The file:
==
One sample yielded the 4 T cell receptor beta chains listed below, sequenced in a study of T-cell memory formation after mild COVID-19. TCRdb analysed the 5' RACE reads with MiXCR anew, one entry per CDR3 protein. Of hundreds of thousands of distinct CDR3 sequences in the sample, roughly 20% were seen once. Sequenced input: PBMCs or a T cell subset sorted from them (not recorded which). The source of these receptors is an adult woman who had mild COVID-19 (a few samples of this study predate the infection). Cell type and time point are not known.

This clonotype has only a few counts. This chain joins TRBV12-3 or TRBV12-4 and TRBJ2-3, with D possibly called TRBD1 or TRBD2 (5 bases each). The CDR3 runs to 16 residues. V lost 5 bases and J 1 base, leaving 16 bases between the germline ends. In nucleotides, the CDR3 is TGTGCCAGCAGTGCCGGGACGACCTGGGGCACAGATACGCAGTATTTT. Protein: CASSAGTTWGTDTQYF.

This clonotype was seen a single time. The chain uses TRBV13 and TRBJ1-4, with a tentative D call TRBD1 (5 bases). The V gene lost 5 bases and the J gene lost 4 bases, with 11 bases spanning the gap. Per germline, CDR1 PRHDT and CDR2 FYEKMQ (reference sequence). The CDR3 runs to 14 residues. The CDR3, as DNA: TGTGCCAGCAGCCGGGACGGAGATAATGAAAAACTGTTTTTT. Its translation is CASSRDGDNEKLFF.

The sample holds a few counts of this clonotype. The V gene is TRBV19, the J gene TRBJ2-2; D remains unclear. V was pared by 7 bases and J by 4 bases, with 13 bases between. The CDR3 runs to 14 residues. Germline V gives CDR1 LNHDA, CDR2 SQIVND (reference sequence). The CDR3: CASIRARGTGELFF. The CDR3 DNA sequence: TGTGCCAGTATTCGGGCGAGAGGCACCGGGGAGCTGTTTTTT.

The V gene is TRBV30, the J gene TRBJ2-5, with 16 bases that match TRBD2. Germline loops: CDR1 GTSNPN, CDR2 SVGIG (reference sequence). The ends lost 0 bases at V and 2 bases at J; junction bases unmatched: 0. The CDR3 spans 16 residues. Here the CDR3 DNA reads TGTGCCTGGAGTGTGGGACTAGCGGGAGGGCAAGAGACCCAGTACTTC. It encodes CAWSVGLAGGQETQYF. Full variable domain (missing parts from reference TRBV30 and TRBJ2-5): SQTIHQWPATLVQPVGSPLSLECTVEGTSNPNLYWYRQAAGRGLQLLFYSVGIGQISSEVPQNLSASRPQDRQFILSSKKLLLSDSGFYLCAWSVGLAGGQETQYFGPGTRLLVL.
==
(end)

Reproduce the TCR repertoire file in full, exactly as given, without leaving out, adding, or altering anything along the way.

One sample yielded the 4 T cell receptor beta chains listed below, sequenced in a study of T-cell memory formation after mild COVID-19. TCRdb analysed the 5' RACE reads with MiXCR anew, one entry per CDR3 protein. Of hundreds of thousands of distinct CDR3 sequences in the sample, roughly 20% were seen once. Sequenced input: PBMCs or a T cell subset sorted from them (not recorded which). The source of these receptors is an adult woman who had mild COVID-19 (a few samples of this study predate the infection). Cell type and time point are not known.

This clonotype has only a few counts. This chain joins TRBV12-3 or TRBV12-4 and TRBJ2-3, with D possibly called TRBD1 or TRBD2 (5 bases each). The CDR3 runs to 16 residues. V lost 5 bases and J 1 base, leaving 16 bases between the germline ends. In nucleotides, the CDR3 is TGTGCCAGCAGTGCCGGGACGACCTGGGGCACAGATACGCAGTATTTT. Protein: CASSAGTTWGTDTQYF.

This clonotype was seen a single time. The chain uses TRBV13 and TRBJ1-4, with a tentative D call TRBD1 (5 bases). The V gene lost 5 bases and the J gene lost 4 bases, with 11 bases spanning the gap. Per germline, CDR1 PRHDT and CDR2 FYEKMQ (reference sequence). The CDR3 runs to 14 residues. The CDR3, as DNA: TGTGCCAGCAGCCGGGACGGAGATAATGAAAAACTGTTTTTT. Its translation is CASSRDGDNEKLFF.

The sample holds a few counts of this clonotype. The V gene is TRBV19, the J gene TRBJ2-2; D remains unclear. V was pared by 7 bases and J by 4 bases, with 13 bases between. The CDR3 runs to 14 residues. Germline V gives CDR1 LNHDA, CDR2 SQIVND (reference sequence). The CDR3: CASIRARGTGELFF. The CDR3 DNA sequence: TGTGCCAGTATTCGGGCGAGAGGCACCGGGGAGCTGTTTTTT.

The V gene is TRBV30, the J gene TRBJ2-5, with 16 bases that match TRBD2. Germline loops: CDR1 GTSNPN, CDR2 SVGIG (reference sequence). The ends lost 0 bases at V and 2 bases at J; junction bases unmatched: 0. The CDR3 spans 16 residues. Here the CDR3 DNA reads TGTGCCTGGAGTGTGGGACTAGCGGGAGGGCAAGAGACCCAGTACTTC. It encodes CAWSVGLAGGQETQYF. Full variable domain (missing parts from reference TRBV30 and TRBJ2-5): SQTIHQWPATLVQPVGSPLSLECTVEGTSNPNLYWYRQAAGRGLQLLFYSVGIGQISSEVPQNLSASRPQDRQFILSSKKLLLSDSGFYLCAWSVGLAGGQETQYFGPGTRLLVL.